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Adapting to crises and building resilience  

The crisis has become a new natural situation in the world today. Over the past 30 years, the world has lost more than 2.5 million people and about $ 4 trillion in natural disasters. In 2017 alone, natural events resulted in global losses of some $ 330 billion, making the past year the most expensive in terms of global weather-related disasters. Climate change, demographic shifts and other global trends may also pose risks of vulnerability. At present, conflicts account for 80 per cent of all humanitarian needs, and the proportion of extreme poor people living in conflict-affected situations is expected to rise to more than 60 per cent by 2030.
In an increasingly dangerous world, social protection systems help individuals and families cope with civil war, natural disasters, displacement and other shocks. Social protection systems also help to build human capital by connecting people to jobs, investing in the health and education of their children, and protecting the elderly and other vulnerable groups.
Adaptive social protection systems move a step further by helping to ensure that these important investments in human capital are not undermined by a crisis or shock. These systems share many of the same features as ordinary social protection systems to help meet critical needs, but they also include features that allow us to know not only who are currently poor, but who are vulnerable to poverty in the face of trauma, What they may need to recover, as well as how to fund and support them in times of crisis. These systems can therefore be used as a platform for other interventions in the areas of health, education and other social services.
The World Bank is already assisting countries to develop crisis response systems by identifying risks through risk modeling and mapping, strengthening early warning systems, ensuring that the country has financial protection (eg insurance, disaster bonds) and by investing In social protection.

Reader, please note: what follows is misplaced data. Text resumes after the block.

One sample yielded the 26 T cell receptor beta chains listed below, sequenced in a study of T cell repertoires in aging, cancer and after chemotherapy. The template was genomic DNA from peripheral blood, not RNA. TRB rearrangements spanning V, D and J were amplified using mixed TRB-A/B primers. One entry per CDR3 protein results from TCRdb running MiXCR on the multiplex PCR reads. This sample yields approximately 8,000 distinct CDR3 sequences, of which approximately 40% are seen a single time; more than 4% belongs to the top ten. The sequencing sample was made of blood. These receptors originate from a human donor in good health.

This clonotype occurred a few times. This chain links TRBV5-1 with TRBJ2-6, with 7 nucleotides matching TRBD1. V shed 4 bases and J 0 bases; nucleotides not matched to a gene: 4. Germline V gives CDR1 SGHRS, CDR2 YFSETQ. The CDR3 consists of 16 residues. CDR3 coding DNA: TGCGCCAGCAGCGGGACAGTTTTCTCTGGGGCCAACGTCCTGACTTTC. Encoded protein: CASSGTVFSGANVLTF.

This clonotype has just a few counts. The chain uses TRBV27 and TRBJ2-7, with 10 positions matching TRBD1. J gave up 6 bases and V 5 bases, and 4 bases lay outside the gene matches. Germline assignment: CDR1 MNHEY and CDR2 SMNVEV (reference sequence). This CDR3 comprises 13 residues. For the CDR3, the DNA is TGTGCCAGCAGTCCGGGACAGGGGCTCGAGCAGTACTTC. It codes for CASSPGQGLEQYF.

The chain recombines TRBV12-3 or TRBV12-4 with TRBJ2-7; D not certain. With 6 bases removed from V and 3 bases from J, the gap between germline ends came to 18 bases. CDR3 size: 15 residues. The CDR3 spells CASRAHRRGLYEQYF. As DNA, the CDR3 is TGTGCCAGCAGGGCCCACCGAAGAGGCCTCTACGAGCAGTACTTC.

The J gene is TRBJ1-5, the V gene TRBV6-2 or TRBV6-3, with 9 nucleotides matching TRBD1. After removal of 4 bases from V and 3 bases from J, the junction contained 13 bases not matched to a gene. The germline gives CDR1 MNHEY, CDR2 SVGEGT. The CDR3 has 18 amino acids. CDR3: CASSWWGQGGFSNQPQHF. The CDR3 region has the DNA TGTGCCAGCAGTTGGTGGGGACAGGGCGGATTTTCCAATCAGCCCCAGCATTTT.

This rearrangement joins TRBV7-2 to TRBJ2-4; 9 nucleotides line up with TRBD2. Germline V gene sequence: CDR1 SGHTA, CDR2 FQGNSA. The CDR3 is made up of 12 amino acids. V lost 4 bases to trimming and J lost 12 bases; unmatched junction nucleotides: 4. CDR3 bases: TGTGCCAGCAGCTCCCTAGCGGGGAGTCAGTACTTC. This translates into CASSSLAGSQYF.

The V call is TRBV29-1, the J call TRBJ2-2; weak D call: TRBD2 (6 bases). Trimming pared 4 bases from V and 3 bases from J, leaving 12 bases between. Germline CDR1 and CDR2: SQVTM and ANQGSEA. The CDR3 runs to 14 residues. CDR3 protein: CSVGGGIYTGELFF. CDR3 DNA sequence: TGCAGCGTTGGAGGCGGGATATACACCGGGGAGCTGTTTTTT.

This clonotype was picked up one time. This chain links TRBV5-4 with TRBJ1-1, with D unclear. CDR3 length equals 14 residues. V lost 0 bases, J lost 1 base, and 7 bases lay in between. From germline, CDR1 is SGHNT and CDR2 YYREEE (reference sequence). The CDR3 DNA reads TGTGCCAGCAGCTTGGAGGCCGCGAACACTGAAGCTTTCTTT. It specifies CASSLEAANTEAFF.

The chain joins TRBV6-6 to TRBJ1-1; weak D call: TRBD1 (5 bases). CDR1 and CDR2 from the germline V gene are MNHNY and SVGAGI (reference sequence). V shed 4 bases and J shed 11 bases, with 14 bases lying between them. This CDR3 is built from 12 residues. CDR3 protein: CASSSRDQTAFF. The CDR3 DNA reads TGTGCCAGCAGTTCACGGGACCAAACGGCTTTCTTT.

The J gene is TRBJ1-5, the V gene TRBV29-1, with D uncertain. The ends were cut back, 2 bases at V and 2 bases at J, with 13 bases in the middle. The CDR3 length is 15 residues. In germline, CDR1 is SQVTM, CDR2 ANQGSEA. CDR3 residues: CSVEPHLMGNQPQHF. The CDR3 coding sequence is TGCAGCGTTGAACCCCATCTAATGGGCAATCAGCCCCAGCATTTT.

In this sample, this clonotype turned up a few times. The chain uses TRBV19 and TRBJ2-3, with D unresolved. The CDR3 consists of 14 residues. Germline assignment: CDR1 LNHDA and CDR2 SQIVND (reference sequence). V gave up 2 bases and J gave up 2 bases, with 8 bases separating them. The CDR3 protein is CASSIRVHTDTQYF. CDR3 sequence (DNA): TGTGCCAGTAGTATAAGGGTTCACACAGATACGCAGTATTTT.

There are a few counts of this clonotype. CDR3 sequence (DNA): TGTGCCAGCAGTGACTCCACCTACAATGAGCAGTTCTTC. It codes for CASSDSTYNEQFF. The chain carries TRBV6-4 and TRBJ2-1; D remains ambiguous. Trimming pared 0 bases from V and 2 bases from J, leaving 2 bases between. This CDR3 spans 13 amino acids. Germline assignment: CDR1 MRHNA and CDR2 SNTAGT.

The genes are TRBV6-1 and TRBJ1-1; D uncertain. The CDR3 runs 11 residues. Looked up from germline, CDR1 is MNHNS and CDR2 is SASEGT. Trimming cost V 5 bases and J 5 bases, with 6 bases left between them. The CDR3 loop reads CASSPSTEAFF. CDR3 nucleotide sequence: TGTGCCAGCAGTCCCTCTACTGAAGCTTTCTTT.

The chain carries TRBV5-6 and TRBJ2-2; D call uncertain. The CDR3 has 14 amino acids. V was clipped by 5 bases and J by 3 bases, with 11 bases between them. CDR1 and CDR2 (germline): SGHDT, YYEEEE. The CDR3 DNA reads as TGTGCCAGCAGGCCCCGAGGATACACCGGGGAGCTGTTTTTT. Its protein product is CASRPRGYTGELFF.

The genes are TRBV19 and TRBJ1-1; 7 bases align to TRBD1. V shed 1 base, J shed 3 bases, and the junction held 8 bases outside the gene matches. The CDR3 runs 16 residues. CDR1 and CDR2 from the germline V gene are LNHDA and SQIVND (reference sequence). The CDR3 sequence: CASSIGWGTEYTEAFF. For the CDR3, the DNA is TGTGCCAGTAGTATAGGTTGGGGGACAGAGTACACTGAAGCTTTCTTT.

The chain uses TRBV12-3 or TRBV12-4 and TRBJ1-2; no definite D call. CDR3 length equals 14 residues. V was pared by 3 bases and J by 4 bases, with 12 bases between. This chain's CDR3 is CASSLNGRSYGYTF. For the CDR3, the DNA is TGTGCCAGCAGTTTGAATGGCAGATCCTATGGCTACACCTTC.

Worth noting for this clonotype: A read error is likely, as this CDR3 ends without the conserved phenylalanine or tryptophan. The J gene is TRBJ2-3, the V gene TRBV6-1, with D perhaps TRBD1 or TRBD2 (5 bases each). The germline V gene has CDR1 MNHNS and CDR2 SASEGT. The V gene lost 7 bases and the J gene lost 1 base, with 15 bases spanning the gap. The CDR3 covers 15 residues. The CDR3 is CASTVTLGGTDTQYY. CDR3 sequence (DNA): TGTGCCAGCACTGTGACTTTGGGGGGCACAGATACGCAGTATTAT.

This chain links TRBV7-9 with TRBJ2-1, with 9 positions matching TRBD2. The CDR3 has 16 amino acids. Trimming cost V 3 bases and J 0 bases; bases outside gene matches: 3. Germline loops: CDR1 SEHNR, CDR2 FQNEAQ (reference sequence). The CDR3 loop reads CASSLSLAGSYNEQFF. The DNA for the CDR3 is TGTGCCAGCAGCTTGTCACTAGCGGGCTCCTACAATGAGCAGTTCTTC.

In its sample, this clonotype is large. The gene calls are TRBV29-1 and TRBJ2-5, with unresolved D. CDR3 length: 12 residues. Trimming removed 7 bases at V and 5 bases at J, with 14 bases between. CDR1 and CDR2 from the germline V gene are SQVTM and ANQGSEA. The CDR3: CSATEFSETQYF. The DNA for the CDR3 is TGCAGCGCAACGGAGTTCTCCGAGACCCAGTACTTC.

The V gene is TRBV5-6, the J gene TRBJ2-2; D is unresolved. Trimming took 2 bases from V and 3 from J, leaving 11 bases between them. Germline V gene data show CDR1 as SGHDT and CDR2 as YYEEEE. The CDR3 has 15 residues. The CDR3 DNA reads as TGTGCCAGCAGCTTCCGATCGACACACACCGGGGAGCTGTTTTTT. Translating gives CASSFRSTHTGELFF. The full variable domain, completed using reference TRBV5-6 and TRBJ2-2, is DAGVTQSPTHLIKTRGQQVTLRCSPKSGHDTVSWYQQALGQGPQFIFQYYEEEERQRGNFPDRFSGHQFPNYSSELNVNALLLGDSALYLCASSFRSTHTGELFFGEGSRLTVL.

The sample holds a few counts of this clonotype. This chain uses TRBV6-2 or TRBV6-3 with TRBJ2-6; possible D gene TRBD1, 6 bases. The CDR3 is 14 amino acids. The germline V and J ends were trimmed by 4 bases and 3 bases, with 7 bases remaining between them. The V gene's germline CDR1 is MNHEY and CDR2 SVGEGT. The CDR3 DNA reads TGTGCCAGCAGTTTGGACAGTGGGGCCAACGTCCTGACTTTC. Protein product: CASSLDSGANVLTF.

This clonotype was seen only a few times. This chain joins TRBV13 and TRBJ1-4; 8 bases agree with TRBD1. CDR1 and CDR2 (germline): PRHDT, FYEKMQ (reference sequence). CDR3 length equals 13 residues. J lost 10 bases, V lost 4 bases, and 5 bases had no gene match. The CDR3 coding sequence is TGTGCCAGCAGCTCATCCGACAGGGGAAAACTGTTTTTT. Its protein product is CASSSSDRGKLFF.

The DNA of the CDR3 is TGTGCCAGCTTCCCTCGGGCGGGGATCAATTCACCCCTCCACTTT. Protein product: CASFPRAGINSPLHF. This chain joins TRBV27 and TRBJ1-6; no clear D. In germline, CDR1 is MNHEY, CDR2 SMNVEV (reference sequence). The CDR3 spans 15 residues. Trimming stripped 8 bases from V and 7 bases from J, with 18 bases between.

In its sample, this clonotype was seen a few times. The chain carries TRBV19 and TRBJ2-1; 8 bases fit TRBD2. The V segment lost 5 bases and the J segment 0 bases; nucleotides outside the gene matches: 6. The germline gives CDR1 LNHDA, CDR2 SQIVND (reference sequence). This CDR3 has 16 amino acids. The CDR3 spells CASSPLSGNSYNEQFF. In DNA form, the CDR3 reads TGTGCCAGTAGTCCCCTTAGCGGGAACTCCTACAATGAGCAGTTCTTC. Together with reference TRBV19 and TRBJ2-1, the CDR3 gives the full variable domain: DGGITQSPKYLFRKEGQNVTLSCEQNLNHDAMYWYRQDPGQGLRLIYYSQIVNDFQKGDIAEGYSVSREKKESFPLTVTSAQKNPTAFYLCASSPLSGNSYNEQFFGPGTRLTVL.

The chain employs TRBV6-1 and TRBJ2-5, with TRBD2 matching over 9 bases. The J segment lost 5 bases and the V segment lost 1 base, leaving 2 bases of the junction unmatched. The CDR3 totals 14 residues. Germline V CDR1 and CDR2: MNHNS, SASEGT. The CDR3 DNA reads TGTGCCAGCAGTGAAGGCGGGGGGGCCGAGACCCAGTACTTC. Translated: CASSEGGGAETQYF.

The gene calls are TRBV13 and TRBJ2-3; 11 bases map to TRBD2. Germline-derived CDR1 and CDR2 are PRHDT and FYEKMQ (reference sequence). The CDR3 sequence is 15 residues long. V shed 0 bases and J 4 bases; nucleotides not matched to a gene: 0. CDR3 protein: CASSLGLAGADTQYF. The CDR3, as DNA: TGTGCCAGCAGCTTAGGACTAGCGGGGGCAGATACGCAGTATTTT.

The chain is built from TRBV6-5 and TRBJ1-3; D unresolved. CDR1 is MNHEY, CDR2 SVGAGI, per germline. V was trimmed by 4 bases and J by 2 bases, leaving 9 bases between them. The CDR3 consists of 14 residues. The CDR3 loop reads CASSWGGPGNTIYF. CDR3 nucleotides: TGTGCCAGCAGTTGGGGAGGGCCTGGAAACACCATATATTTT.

While the World Bank usually works in the field of development, we are increasingly working with humanitarian actors, increasing our engagement in fragile and conflict-affected countries and addressing other shocks such as natural disasters and climate change.
In response to the devastating food crisis in northeastern Nigeria, Somalia and southern Sudan in March, the World Bank mobilized a $ 1.8 billion package of 17 projects to provide cash to the affected population to enable them to buy food, Services to the most vulnerable groups in those countries. Famine has been avoided so far as a result of concerted efforts, including cash transfers.
In 2015, the Government of Pakistan collaborated with the World Bank in launching the Emergency Emergency Recovery Project in the Federally Administered Tribal Areas (FATA) to support the return and rehabilitation of displaced families through a cash grant program for early recovery.
When epidemics such as Ebola spread, the Bank provided support for basic supplies and medicines, high numbers of foreign health workers in affected communities and psychosocial support for those affected by the virus. The Bank also provided budgetary support to assist the Governments of Guinea, Liberia and Sierra Leone to address the economic impact of the epidemic and to finance the expansion of social safety net programs for people in these three countries.
Given the critical role that social protection systems can play in responding to crises and addressing vulnerability, we continue to partner with Governments and other development and humanitarian actors to advocate for increased coverage of social protection systems to reduce the burden on humanitarian systems and to place the Government in charge of tackling shocks wherever That is possible.
Finally, at the Seventh Forum on South-South Learning in Frankfurt, some 240 policy makers from 70 countries met to discuss these important issues. As well as all aspects of the Convention on Biological Diversity, from policies and programs to respond effectively to crises, sustainable financing and information management systems to all forms of natural disaster shocks to refugees and economic crises.

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